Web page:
The locker rooms also received special energy-saving equipment. An enthalpy wheel-equipped energy recovery air handling unit controls the locker room environment. The 4,000-cfm unit has capabilities of pre-heating 11 to 58 F or pre-cooling 93 F dry bulb/75 F wet bulb to 81.7 F dry bulb/68.4 F wet bulb.

Other equipment includes nine 310-Mbh, 93% efficient boilers for domestic hot water from the Ultra Series 2 of Weil-McLain, Michigan City, Ind. All water circulating pumps are manufactured by Bell & Gossett, Morton Grove, Ill.

Because touch and hearing are important to the school’s vision-impaired students, the design team incorporated several non-energy related features. The dehumidifier, for example, was built with the two fan/motor/blower assemblies on springs to isolate any mechanical vibration from the building structure.  

Likewise, mechanical noise is also an issue for blind students. VPES specified a low sound outdoor condenser to run at 560-rpm and a sound pressure rating of 62-dba at 10 feet from the unit, as compared to a conventional unit’s 1,140-rpm and 77-dba. “The condensers were built by Dectron to accommodate the lower rpm’s without affecting cooling capacity,” said Bill Moore, president, Sass, Moore & Associates. 

The specification of fabric duct also complemented noise attenuation efforts. The softness of the fabric versus metal duct reduces mechanical equipment noise reverberation and fabric duct’s nozzle flow strategies tend to produce less airflow sound versus metal duct with registers, according to Leighton. The natatorium’s return grilles as well as registers and diffusers in other parts of the facility are manufactured with special corrosion-resistant metal by Titus, Richardson, Texas.

The architects also accommodated visually-impaired students with window and lighting placements that eliminated glare and direct, high contrasting light conditions. Utilizing tactile floor treatments that help students navigate away from pool edges or obstacles such as walls and handrails is a revolutionary approach for handicapped aquatics.

Tectum, Newark, Ohio, wall panels were also used to suppress noise throughout the facility.

The OBS is an example of a design team that set out to fulfill energy efficiency and green requests, but gave the client much more than it had asked for, LEED platinum.

No comments
The Top Plant program honors outstanding manufacturing facilities in North America. View the 2015 Top Plant.
The Product of the Year program recognizes products newly released in the manufacturing industries.
The Engineering Leaders Under 40 program identifies and gives recognition to young engineers who...
Safer human-robot collaboration; 2017 Maintenance Survey; Digital Training; Converting your lighting system
IIoT grows up; Six ways to lower IIoT costs; Six mobile safety strategies; 2017 Salary Survey
2016 Top Plant; 2016 Best Practices on manufacturing progress, efficiency, safety
Future of oil and gas projects; Reservoir models; The importance of SCADA to oil and gas
Big Data and bigger solutions; Tablet technologies; SCADA developments
SCADA at the junction, Managing risk through maintenance, Moving at the speed of data
What controller fits your application; Permanent magnet motors; Chemical manufacturer tames alarm management; Taking steps in a new direction
Commissioning electrical systems; Designing emergency and standby generator systems; Paralleling switchgear generator systems
Package boilers; Natural gas infrared heating; Thermal treasure; Standby generation; Natural gas supports green efforts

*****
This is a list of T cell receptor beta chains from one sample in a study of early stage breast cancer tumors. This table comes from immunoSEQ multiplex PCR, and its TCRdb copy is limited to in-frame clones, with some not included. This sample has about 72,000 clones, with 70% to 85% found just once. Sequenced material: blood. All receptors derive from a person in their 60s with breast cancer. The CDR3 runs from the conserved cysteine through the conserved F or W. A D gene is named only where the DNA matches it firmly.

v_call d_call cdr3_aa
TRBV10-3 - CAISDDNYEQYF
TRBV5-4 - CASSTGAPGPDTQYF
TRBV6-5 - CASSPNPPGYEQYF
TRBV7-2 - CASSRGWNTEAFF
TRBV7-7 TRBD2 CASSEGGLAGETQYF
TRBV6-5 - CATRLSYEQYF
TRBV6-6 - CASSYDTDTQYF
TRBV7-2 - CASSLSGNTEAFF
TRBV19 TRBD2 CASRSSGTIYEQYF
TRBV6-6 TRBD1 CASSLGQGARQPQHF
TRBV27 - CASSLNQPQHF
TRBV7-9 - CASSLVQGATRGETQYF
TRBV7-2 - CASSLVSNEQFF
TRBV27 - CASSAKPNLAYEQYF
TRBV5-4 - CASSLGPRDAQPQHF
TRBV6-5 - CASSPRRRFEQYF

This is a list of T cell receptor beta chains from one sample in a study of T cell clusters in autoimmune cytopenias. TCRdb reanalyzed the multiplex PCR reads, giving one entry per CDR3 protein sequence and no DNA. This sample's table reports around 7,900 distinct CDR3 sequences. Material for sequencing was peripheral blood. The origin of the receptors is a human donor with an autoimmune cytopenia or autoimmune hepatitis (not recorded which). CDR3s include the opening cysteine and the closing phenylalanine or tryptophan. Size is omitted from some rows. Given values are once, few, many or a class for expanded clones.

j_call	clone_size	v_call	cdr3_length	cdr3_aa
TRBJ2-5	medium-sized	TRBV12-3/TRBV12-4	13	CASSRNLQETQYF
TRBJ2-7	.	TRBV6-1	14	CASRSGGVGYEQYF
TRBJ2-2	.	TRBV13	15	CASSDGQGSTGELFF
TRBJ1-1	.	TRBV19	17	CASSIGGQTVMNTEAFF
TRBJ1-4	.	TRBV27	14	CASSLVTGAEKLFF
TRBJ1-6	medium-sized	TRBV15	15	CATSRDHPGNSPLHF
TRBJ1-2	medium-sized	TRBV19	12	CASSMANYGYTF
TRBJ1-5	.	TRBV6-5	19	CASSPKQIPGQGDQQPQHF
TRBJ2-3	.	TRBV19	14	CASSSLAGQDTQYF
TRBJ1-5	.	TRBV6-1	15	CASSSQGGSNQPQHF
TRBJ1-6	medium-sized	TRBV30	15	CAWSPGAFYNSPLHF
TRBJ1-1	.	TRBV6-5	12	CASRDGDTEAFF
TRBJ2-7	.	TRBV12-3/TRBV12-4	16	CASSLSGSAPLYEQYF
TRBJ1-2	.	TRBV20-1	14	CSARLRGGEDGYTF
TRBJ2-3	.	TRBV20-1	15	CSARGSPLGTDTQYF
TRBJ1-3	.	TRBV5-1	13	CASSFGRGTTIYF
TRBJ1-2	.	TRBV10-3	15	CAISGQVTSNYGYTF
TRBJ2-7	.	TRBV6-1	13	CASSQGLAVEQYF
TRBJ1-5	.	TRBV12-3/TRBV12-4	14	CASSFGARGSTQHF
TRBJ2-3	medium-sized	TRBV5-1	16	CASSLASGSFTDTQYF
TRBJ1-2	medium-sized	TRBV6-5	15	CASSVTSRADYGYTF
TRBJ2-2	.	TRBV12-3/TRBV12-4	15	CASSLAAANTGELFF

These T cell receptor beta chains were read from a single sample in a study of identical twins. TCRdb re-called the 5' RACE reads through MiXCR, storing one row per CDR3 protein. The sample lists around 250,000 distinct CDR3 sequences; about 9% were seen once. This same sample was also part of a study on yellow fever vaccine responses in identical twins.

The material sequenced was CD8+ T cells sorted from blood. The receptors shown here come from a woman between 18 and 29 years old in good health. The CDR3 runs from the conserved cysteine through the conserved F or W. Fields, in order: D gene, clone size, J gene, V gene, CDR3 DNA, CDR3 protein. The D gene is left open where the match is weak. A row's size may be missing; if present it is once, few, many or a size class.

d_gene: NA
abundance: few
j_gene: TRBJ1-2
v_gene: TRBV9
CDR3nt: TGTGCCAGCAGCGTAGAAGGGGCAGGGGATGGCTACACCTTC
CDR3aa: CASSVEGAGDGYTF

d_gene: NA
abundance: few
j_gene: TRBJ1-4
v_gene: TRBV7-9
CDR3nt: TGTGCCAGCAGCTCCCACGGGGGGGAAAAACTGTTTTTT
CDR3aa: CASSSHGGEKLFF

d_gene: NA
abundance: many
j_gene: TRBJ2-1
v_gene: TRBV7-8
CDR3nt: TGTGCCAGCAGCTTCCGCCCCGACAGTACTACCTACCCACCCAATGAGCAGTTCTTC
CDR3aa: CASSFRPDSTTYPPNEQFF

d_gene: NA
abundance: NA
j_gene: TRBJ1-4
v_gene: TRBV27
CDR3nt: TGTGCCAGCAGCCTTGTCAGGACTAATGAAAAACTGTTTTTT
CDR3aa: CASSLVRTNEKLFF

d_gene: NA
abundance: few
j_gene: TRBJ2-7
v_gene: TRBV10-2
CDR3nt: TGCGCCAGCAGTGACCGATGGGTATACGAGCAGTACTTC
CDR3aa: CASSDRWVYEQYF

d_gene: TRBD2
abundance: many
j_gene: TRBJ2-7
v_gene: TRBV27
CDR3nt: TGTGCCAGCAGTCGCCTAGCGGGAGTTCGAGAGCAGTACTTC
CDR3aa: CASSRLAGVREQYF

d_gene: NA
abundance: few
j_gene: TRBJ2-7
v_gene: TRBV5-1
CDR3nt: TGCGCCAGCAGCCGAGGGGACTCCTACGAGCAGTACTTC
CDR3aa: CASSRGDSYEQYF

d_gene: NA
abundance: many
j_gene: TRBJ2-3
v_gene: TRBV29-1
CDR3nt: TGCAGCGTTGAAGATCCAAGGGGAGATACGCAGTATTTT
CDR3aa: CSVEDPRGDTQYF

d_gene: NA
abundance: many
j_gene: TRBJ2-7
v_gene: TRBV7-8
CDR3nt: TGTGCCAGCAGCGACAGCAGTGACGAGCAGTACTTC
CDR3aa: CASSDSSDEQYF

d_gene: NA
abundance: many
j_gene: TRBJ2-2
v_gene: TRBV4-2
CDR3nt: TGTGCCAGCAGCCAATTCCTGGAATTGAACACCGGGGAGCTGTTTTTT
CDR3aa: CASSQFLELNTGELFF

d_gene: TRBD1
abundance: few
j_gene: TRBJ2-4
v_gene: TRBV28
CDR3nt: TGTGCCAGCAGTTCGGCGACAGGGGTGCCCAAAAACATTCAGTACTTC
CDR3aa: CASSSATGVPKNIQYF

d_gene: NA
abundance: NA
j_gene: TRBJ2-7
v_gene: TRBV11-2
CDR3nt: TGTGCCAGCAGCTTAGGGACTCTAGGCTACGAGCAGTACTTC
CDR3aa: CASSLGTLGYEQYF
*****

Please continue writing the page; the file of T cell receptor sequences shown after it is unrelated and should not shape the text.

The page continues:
Annual Salary Survey

Before the calendar turned, 2016 already had the makings of a pivotal year for manufacturing, and for the world.

There were the big events for the year, including the United States as Partner Country at Hannover Messe in April and the 2016 International Manufacturing Technology Show in Chicago in September. There's also the matter of the U.S. presidential elections in November, which promise to shape policy in manufacturing for years to come.

But the year started with global economic turmoil, as a slowdown in Chinese manufacturing triggered a worldwide stock hiccup that sent values plummeting. The continued plunge in world oil prices has resulted in a slowdown in exploration and, by extension, the manufacture of exploration equipment.

Read more: 2015 Salary Survey

Maintenance and reliability tips and best practices from the maintenance and reliability coaches at Allied Reliability Group.
The One Voice for Manufacturing blog reports on federal public policy issues impacting the manufacturing sector. One Voice is a joint effort by the National Tooling and Machining...
The Society for Maintenance and Reliability Professionals an organization devoted...
Join this ongoing discussion of machine guarding topics, including solutions assessments, regulatory compliance, gap analysis...
IMS Research, recently acquired by IHS Inc., is a leading independent supplier of market research and consultancy to the global electronics industry.
Maintenance is not optional in manufacturing. It’s a profit center, driving productivity and uptime while reducing overall repair costs.
The Lachance on CMMS blog is about current maintenance topics. Blogger Paul Lachance is president and chief technology officer for Smartware Group.
This digital report will explore several aspects of how IIoT will transform manufacturing in the coming years.
Motion control advances and solutions can help with machine control, automated control on assembly lines, integration of robotics and automation, and machine safety.
This article collection contains several articles on creating and enhancing a safe workplace in manufacturing.
Maintenance Manager; California Oils Corp.
Associate, Electrical Engineering; Wood Harbinger
Control Systems Engineer; Robert Bosch Corp.
click me